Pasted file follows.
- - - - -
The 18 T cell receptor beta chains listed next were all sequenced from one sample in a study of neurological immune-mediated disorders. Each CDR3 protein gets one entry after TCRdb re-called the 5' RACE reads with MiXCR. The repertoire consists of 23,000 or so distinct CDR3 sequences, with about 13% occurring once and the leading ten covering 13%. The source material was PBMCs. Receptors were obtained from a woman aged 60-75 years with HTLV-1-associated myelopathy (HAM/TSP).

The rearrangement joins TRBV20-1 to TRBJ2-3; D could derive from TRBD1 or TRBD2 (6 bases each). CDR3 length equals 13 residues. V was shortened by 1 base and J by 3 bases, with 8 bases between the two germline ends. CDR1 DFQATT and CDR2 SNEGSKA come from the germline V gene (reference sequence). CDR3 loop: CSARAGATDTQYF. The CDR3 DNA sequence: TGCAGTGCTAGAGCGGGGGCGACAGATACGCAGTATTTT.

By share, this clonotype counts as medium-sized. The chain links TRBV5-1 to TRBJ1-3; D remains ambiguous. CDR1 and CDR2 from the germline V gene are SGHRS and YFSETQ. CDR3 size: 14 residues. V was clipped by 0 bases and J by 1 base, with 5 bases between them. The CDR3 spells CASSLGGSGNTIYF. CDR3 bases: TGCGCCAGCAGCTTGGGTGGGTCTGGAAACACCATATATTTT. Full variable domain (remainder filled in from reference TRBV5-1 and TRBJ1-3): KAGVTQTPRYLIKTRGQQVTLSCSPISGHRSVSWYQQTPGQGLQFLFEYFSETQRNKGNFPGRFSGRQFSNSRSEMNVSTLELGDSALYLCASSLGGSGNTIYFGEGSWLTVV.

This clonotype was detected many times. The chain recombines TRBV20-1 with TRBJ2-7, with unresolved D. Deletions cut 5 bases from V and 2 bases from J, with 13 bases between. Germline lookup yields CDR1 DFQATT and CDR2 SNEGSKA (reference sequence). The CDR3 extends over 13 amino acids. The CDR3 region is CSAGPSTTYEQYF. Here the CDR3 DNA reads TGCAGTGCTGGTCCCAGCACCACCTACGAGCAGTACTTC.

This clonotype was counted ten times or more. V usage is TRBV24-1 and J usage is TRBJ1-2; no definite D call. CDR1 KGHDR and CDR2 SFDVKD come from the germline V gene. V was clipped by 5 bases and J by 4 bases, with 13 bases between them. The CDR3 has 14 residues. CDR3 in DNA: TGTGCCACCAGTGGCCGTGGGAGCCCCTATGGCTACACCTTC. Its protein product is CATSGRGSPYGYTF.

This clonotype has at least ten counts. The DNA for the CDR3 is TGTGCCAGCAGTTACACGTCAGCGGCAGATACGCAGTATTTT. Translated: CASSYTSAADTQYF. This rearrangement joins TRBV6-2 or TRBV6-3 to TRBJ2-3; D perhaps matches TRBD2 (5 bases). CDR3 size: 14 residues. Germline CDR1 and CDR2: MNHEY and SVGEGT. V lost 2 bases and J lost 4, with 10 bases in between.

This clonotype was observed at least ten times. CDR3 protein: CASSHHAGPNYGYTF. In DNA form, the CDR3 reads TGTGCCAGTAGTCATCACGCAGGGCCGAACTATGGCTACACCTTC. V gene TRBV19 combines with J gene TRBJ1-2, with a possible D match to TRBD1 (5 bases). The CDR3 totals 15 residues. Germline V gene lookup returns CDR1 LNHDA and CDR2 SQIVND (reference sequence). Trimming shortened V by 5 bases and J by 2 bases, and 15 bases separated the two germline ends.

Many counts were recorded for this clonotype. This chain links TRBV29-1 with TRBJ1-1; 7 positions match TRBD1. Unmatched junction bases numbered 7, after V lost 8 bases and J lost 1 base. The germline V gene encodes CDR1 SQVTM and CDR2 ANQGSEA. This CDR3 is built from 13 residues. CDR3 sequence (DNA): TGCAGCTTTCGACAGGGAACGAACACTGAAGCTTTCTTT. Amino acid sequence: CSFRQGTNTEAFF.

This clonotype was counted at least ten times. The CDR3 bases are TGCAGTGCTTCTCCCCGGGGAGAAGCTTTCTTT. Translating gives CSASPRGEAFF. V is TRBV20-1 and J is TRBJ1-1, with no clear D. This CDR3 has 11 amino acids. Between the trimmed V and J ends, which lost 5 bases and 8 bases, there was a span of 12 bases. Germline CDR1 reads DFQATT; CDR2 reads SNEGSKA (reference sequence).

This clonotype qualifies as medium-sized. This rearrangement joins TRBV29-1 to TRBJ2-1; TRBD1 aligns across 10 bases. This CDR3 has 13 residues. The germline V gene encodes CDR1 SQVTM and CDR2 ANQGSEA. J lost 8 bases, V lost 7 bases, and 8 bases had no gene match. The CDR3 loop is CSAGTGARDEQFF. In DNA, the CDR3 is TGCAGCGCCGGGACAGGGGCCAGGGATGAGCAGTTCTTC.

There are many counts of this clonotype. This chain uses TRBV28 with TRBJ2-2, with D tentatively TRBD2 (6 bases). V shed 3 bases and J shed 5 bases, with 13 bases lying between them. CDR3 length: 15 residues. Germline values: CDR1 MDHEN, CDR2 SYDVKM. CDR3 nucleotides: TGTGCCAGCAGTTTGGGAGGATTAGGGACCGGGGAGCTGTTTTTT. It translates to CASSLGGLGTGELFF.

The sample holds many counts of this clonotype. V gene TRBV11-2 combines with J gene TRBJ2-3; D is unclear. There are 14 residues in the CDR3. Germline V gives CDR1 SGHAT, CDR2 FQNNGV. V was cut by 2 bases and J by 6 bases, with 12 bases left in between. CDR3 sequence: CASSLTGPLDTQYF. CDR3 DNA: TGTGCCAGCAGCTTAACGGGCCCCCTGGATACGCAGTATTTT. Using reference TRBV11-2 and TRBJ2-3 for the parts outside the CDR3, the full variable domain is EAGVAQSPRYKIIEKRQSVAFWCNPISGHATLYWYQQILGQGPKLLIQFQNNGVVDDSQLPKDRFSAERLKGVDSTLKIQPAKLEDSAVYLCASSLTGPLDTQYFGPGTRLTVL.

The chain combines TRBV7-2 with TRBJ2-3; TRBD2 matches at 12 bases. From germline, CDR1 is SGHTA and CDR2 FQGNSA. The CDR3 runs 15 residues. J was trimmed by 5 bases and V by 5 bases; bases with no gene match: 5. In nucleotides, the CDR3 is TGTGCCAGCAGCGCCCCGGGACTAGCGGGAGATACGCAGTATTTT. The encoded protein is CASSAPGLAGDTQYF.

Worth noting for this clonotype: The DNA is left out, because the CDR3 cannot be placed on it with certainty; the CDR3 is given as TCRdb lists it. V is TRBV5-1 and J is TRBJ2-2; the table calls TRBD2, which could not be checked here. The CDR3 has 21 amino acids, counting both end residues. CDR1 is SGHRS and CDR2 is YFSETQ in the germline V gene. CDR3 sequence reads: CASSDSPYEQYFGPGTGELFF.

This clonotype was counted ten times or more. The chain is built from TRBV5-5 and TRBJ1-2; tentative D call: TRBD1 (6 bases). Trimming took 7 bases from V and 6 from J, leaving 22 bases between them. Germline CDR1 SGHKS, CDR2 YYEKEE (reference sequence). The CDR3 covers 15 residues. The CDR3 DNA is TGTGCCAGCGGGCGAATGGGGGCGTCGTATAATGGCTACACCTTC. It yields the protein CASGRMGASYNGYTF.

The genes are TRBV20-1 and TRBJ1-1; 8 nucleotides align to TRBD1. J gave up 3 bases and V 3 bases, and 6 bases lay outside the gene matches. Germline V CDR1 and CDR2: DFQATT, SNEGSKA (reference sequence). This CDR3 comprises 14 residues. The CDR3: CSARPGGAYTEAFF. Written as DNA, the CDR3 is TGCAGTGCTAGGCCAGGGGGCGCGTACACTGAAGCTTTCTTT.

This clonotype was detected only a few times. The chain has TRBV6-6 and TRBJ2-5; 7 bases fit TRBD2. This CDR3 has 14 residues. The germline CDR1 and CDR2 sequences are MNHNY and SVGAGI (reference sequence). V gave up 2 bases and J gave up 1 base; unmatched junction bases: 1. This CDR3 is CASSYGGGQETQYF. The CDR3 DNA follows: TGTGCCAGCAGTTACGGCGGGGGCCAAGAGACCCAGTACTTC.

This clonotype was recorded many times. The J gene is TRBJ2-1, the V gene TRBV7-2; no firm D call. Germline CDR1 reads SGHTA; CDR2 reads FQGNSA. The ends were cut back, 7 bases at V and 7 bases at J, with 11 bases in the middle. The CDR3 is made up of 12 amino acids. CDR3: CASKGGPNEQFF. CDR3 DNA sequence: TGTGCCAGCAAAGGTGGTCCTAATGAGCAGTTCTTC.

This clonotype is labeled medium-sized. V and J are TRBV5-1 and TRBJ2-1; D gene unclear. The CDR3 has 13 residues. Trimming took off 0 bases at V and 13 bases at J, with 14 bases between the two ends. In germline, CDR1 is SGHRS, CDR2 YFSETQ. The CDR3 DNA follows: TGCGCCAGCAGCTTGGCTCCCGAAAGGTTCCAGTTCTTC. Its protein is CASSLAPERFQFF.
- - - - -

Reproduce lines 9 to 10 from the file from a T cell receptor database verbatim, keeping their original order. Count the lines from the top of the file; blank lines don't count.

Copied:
This clonotype was counted at least ten times. The CDR3 bases are TGCAGTGCTTCTCCCCGGGGAGAAGCTTTCTTT. Translating gives CSASPRGEAFF. V is TRBV20-1 and J is TRBJ1-1, with no clear D. This CDR3 has 11 amino acids. Between the trimmed V and J ends, which lost 5 bases and 8 bases, there was a span of 12 bases. Germline CDR1 reads DFQATT; CDR2 reads SNEGSKA (reference sequence).

This clonotype qualifies as medium-sized. This rearrangement joins TRBV29-1 to TRBJ2-1; TRBD1 aligns across 10 bases. This CDR3 has 13 residues. The germline V gene encodes CDR1 SQVTM and CDR2 ANQGSEA. J lost 8 bases, V lost 7 bases, and 8 bases had no gene match. The CDR3 loop is CSAGTGARDEQFF. In DNA, the CDR3 is TGCAGCGCCGGGACAGGGGCCAGGGATGAGCAGTTCTTC.